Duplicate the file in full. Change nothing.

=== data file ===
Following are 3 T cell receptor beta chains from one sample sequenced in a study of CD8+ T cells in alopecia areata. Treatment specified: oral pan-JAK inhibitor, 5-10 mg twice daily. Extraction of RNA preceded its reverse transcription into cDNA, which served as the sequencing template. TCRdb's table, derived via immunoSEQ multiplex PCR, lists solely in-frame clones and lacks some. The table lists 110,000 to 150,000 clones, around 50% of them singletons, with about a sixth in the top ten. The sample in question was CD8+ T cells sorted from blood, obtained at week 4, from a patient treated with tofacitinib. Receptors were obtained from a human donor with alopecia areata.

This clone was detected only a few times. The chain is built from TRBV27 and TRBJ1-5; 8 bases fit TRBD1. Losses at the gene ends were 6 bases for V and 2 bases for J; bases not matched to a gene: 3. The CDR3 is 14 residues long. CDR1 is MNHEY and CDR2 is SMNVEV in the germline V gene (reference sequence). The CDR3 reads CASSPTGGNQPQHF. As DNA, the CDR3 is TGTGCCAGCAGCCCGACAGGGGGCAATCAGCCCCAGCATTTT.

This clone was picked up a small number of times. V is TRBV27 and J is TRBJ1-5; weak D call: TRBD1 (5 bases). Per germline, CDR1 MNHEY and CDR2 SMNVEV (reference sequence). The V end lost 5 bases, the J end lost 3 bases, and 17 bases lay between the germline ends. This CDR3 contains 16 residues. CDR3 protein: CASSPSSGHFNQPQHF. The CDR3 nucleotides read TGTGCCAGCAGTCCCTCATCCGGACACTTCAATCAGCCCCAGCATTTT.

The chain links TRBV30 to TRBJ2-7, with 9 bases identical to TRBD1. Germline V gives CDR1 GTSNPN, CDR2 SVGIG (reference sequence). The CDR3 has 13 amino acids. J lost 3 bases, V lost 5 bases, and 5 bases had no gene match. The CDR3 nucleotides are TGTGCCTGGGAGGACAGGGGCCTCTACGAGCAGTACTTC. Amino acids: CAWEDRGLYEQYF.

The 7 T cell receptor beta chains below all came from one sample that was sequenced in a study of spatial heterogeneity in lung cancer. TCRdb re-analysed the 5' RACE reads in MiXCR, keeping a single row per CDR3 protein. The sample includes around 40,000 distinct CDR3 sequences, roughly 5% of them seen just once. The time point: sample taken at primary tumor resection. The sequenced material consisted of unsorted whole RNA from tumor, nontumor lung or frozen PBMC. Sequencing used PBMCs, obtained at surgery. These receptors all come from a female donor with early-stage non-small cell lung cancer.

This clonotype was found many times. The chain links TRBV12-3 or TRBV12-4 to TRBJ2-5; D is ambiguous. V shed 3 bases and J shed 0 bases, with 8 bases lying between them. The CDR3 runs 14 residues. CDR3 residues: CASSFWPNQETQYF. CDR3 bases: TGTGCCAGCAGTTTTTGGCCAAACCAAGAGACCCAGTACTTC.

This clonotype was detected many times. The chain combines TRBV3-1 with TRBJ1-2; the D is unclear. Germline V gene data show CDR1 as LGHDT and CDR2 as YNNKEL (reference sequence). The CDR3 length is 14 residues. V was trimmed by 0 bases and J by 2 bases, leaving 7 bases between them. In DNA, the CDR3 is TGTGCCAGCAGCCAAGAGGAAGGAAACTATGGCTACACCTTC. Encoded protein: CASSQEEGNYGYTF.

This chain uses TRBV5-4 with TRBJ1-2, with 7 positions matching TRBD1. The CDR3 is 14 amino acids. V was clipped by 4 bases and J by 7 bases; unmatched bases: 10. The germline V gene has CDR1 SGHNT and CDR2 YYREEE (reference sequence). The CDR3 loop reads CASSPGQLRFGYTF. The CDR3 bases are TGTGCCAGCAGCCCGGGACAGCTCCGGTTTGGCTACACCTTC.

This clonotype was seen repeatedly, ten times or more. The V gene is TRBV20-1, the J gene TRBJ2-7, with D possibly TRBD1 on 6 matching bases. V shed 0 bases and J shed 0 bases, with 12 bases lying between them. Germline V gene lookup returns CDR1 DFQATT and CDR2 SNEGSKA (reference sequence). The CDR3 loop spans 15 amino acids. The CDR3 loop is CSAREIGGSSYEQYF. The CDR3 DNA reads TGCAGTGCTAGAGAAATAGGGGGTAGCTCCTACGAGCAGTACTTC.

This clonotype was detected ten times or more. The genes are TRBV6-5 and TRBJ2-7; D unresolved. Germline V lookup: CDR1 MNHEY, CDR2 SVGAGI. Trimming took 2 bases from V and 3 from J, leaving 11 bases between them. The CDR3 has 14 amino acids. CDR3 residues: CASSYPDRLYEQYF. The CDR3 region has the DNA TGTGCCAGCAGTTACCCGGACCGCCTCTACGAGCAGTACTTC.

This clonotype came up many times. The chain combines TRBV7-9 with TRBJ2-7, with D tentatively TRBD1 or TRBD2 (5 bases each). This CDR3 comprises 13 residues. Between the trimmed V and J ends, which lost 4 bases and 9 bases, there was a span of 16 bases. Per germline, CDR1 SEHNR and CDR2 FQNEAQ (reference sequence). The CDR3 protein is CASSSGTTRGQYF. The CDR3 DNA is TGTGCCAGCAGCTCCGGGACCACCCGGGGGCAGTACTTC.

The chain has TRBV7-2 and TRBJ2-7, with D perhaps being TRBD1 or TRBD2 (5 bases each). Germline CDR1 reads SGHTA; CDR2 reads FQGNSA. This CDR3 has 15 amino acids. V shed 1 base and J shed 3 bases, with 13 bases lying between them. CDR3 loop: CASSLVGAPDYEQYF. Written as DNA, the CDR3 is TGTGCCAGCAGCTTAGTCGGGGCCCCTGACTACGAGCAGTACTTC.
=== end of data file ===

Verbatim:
Following are 3 T cell receptor beta chains from one sample sequenced in a study of CD8+ T cells in alopecia areata. Treatment specified: oral pan-JAK inhibitor, 5-10 mg twice daily. Extraction of RNA preceded its reverse transcription into cDNA, which served as the sequencing template. TCRdb's table, derived via immunoSEQ multiplex PCR, lists solely in-frame clones and lacks some. The table lists 110,000 to 150,000 clones, around 50% of them singletons, with about a sixth in the top ten. The sample in question was CD8+ T cells sorted from blood, obtained at week 4, from a patient treated with tofacitinib. Receptors were obtained from a human donor with alopecia areata.

This clone was detected only a few times. The chain is built from TRBV27 and TRBJ1-5; 8 bases fit TRBD1. Losses at the gene ends were 6 bases for V and 2 bases for J; bases not matched to a gene: 3. The CDR3 is 14 residues long. CDR1 is MNHEY and CDR2 is SMNVEV in the germline V gene (reference sequence). The CDR3 reads CASSPTGGNQPQHF. As DNA, the CDR3 is TGTGCCAGCAGCCCGACAGGGGGCAATCAGCCCCAGCATTTT.

This clone was picked up a small number of times. V is TRBV27 and J is TRBJ1-5; weak D call: TRBD1 (5 bases). Per germline, CDR1 MNHEY and CDR2 SMNVEV (reference sequence). The V end lost 5 bases, the J end lost 3 bases, and 17 bases lay between the germline ends. This CDR3 contains 16 residues. CDR3 protein: CASSPSSGHFNQPQHF. The CDR3 nucleotides read TGTGCCAGCAGTCCCTCATCCGGACACTTCAATCAGCCCCAGCATTTT.

The chain links TRBV30 to TRBJ2-7, with 9 bases identical to TRBD1. Germline V gives CDR1 GTSNPN, CDR2 SVGIG (reference sequence). The CDR3 has 13 amino acids. J lost 3 bases, V lost 5 bases, and 5 bases had no gene match. The CDR3 nucleotides are TGTGCCTGGGAGGACAGGGGCCTCTACGAGCAGTACTTC. Amino acids: CAWEDRGLYEQYF.

The 7 T cell receptor beta chains below all came from one sample that was sequenced in a study of spatial heterogeneity in lung cancer. TCRdb re-analysed the 5' RACE reads in MiXCR, keeping a single row per CDR3 protein. The sample includes around 40,000 distinct CDR3 sequences, roughly 5% of them seen just once. The time point: sample taken at primary tumor resection. The sequenced material consisted of unsorted whole RNA from tumor, nontumor lung or frozen PBMC. Sequencing used PBMCs, obtained at surgery. These receptors all come from a female donor with early-stage non-small cell lung cancer.

This clonotype was found many times. The chain links TRBV12-3 or TRBV12-4 to TRBJ2-5; D is ambiguous. V shed 3 bases and J shed 0 bases, with 8 bases lying between them. The CDR3 runs 14 residues. CDR3 residues: CASSFWPNQETQYF. CDR3 bases: TGTGCCAGCAGTTTTTGGCCAAACCAAGAGACCCAGTACTTC.

This clonotype was detected many times. The chain combines TRBV3-1 with TRBJ1-2; the D is unclear. Germline V gene data show CDR1 as LGHDT and CDR2 as YNNKEL (reference sequence). The CDR3 length is 14 residues. V was trimmed by 0 bases and J by 2 bases, leaving 7 bases between them. In DNA, the CDR3 is TGTGCCAGCAGCCAAGAGGAAGGAAACTATGGCTACACCTTC. Encoded protein: CASSQEEGNYGYTF.

This chain uses TRBV5-4 with TRBJ1-2, with 7 positions matching TRBD1. The CDR3 is 14 amino acids. V was clipped by 4 bases and J by 7 bases; unmatched bases: 10. The germline V gene has CDR1 SGHNT and CDR2 YYREEE (reference sequence). The CDR3 loop reads CASSPGQLRFGYTF. The CDR3 bases are TGTGCCAGCAGCCCGGGACAGCTCCGGTTTGGCTACACCTTC.

This clonotype was seen repeatedly, ten times or more. The V gene is TRBV20-1, the J gene TRBJ2-7, with D possibly TRBD1 on 6 matching bases. V shed 0 bases and J shed 0 bases, with 12 bases lying between them. Germline V gene lookup returns CDR1 DFQATT and CDR2 SNEGSKA (reference sequence). The CDR3 loop spans 15 amino acids. The CDR3 loop is CSAREIGGSSYEQYF. The CDR3 DNA reads TGCAGTGCTAGAGAAATAGGGGGTAGCTCCTACGAGCAGTACTTC.

This clonotype was detected ten times or more. The genes are TRBV6-5 and TRBJ2-7; D unresolved. Germline V lookup: CDR1 MNHEY, CDR2 SVGAGI. Trimming took 2 bases from V and 3 from J, leaving 11 bases between them. The CDR3 has 14 amino acids. CDR3 residues: CASSYPDRLYEQYF. The CDR3 region has the DNA TGTGCCAGCAGTTACCCGGACCGCCTCTACGAGCAGTACTTC.

This clonotype came up many times. The chain combines TRBV7-9 with TRBJ2-7, with D tentatively TRBD1 or TRBD2 (5 bases each). This CDR3 comprises 13 residues. Between the trimmed V and J ends, which lost 4 bases and 9 bases, there was a span of 16 bases. Per germline, CDR1 SEHNR and CDR2 FQNEAQ (reference sequence). The CDR3 protein is CASSSGTTRGQYF. The CDR3 DNA is TGTGCCAGCAGCTCCGGGACCACCCGGGGGCAGTACTTC.

The chain has TRBV7-2 and TRBJ2-7, with D perhaps being TRBD1 or TRBD2 (5 bases each). Germline CDR1 reads SGHTA; CDR2 reads FQGNSA. This CDR3 has 15 amino acids. V shed 1 base and J shed 3 bases, with 13 bases lying between them. CDR3 loop: CASSLVGAPDYEQYF. Written as DNA, the CDR3 is TGTGCCAGCAGCTTAGTCGGGGCCCCTGACTACGAGCAGTACTTC.